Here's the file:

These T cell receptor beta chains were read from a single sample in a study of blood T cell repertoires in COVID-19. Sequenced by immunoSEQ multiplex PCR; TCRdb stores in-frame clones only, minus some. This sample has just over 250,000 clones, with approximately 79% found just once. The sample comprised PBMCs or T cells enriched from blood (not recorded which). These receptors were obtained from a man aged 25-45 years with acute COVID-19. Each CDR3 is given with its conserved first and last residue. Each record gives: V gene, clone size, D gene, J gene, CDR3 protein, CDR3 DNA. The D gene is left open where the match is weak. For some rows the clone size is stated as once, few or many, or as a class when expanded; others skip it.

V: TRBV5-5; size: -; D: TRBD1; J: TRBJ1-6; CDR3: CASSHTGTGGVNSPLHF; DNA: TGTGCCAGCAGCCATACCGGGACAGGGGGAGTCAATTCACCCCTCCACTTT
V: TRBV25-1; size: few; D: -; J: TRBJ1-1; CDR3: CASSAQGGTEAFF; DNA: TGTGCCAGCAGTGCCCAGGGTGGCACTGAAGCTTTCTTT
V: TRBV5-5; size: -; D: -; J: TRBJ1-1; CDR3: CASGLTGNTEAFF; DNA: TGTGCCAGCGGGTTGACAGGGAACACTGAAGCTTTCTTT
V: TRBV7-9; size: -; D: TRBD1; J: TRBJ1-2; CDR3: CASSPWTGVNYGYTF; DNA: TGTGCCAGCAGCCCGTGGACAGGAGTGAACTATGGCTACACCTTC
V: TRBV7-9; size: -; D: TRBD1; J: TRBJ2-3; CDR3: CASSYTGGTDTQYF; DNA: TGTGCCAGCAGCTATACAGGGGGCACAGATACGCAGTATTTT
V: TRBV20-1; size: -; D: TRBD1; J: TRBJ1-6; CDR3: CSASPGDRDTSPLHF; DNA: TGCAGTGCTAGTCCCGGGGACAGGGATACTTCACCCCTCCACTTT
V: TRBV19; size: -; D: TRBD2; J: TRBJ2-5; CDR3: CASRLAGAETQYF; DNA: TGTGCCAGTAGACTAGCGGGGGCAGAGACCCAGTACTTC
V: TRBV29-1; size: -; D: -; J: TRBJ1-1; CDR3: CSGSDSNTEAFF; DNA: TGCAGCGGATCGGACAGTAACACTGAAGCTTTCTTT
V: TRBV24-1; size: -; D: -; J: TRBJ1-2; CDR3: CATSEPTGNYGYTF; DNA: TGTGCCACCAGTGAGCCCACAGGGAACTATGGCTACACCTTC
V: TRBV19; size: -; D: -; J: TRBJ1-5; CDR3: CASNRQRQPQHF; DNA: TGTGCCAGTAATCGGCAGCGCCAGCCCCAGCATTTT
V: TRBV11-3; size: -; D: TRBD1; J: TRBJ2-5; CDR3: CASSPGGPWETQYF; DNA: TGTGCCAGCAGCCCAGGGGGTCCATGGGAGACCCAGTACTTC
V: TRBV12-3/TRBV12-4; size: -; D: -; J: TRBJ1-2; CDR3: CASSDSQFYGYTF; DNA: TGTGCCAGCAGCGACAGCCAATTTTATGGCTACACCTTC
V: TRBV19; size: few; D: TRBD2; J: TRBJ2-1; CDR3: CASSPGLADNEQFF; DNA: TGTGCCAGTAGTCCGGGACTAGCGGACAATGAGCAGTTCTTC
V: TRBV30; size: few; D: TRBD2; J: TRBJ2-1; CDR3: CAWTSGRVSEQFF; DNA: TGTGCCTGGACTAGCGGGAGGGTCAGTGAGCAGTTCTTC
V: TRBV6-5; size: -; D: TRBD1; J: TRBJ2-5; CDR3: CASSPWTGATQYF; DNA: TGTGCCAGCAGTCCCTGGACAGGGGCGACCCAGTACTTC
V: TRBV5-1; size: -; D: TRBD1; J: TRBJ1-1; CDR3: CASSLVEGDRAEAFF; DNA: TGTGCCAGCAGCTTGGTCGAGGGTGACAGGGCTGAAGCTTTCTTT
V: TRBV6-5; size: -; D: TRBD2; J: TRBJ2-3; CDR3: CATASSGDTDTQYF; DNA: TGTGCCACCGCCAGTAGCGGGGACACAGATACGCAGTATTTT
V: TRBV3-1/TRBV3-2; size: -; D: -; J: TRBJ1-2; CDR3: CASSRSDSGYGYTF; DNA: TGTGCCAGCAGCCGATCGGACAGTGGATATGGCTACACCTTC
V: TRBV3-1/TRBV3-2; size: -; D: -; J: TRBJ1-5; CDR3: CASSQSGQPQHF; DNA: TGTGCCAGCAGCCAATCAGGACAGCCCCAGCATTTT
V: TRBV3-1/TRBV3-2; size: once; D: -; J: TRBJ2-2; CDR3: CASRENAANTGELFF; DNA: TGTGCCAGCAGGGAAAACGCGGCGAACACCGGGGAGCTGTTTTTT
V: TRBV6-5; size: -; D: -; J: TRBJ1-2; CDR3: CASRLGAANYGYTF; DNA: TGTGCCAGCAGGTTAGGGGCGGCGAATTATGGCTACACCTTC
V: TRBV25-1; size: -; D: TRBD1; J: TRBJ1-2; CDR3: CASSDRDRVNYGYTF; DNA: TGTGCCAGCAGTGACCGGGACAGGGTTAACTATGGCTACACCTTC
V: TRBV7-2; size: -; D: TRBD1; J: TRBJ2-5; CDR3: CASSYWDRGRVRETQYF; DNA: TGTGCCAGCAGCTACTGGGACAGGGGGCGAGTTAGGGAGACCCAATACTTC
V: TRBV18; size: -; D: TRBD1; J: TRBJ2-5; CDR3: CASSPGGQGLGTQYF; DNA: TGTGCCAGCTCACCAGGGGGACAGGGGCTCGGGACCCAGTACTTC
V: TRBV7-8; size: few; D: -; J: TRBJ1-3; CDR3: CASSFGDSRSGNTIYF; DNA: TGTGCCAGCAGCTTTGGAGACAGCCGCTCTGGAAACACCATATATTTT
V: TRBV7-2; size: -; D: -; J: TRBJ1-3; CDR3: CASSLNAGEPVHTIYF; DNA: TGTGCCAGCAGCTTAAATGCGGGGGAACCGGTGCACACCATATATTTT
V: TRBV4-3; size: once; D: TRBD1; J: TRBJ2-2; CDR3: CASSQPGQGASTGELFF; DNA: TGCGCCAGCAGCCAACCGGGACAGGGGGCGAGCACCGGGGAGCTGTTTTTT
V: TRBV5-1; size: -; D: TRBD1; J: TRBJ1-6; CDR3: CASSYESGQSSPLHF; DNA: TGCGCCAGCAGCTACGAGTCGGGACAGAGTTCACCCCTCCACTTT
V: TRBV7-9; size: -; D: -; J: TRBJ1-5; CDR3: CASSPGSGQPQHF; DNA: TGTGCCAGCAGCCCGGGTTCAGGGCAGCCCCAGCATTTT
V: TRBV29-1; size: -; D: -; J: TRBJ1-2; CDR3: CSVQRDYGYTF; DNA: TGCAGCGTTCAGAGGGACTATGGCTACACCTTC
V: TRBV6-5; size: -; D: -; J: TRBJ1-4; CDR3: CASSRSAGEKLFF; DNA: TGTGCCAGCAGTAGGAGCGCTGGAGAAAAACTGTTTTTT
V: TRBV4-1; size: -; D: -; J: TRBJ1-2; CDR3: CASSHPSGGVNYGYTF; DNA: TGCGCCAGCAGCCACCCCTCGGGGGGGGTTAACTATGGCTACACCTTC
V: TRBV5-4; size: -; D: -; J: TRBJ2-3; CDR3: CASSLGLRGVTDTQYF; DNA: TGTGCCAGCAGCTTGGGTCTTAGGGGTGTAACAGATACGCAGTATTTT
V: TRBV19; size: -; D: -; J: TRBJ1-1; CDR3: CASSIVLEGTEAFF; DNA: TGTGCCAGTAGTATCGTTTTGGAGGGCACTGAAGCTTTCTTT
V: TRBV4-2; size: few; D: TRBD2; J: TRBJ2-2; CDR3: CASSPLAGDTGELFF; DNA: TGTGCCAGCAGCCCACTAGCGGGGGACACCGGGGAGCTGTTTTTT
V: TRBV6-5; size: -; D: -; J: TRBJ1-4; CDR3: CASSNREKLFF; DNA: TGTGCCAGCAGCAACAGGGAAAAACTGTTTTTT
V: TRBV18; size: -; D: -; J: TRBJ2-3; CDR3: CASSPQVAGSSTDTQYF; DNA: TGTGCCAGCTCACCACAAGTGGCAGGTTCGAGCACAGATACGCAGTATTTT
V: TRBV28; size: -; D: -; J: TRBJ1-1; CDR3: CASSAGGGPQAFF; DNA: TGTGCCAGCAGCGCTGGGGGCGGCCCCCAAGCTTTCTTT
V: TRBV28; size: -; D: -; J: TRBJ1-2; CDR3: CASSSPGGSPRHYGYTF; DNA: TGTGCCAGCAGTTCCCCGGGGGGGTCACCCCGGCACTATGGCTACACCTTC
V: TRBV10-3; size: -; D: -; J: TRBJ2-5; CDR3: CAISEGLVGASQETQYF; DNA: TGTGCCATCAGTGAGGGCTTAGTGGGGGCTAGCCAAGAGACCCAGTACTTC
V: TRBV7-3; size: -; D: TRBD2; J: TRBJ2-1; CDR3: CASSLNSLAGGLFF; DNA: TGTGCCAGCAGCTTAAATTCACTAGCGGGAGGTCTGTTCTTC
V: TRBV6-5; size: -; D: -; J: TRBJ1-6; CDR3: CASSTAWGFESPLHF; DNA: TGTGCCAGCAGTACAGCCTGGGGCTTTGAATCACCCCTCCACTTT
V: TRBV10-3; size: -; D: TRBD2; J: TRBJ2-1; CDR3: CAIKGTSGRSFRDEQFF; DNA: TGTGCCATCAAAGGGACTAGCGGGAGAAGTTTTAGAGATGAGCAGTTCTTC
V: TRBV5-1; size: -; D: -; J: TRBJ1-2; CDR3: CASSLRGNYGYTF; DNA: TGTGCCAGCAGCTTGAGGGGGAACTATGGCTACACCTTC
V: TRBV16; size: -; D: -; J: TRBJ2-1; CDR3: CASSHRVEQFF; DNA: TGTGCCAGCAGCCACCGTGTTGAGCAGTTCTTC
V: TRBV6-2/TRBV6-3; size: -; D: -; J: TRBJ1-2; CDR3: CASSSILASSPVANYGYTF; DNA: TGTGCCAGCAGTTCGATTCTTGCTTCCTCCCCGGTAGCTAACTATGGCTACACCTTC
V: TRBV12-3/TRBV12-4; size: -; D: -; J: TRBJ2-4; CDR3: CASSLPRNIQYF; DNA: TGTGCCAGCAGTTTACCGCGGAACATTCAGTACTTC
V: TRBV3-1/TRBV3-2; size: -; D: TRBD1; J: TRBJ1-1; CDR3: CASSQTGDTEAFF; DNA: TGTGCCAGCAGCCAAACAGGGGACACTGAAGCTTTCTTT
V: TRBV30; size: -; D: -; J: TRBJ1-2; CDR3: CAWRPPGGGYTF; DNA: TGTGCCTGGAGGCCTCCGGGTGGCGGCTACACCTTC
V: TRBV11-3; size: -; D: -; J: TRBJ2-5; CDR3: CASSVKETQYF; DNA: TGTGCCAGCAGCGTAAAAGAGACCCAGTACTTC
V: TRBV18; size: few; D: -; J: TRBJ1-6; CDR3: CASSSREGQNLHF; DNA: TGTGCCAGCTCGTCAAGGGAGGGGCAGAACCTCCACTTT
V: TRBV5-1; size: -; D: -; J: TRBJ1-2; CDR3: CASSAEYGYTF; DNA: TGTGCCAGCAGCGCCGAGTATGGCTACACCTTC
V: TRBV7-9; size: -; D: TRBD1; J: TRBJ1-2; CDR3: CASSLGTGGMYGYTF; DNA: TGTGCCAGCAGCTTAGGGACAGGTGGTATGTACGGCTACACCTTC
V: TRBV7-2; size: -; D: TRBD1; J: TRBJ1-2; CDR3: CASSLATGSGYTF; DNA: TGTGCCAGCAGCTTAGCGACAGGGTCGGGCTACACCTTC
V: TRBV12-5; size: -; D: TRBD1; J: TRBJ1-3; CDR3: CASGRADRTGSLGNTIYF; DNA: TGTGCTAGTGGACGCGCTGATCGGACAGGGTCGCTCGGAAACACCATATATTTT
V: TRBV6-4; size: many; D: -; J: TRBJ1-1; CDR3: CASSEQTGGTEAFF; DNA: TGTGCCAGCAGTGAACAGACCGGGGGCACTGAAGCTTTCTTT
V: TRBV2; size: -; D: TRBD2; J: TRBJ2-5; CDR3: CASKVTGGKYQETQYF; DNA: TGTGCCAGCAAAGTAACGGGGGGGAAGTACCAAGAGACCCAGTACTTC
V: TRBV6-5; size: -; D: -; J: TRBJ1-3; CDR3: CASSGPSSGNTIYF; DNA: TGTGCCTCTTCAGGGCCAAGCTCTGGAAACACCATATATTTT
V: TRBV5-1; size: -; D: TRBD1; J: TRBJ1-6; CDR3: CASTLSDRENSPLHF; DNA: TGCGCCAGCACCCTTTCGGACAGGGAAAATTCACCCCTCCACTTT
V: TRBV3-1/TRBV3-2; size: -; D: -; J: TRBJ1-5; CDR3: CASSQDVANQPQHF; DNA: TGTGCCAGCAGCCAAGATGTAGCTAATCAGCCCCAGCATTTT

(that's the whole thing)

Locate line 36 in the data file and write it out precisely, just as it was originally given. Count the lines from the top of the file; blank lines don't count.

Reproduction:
V: TRBV4-2; size: few; D: TRBD2; J: TRBJ2-2; CDR3: CASSPLAGDTGELFF; DNA: TGTGCCAGCAGCCCACTAGCGGGGGACACCGGGGAGCTGTTTTTT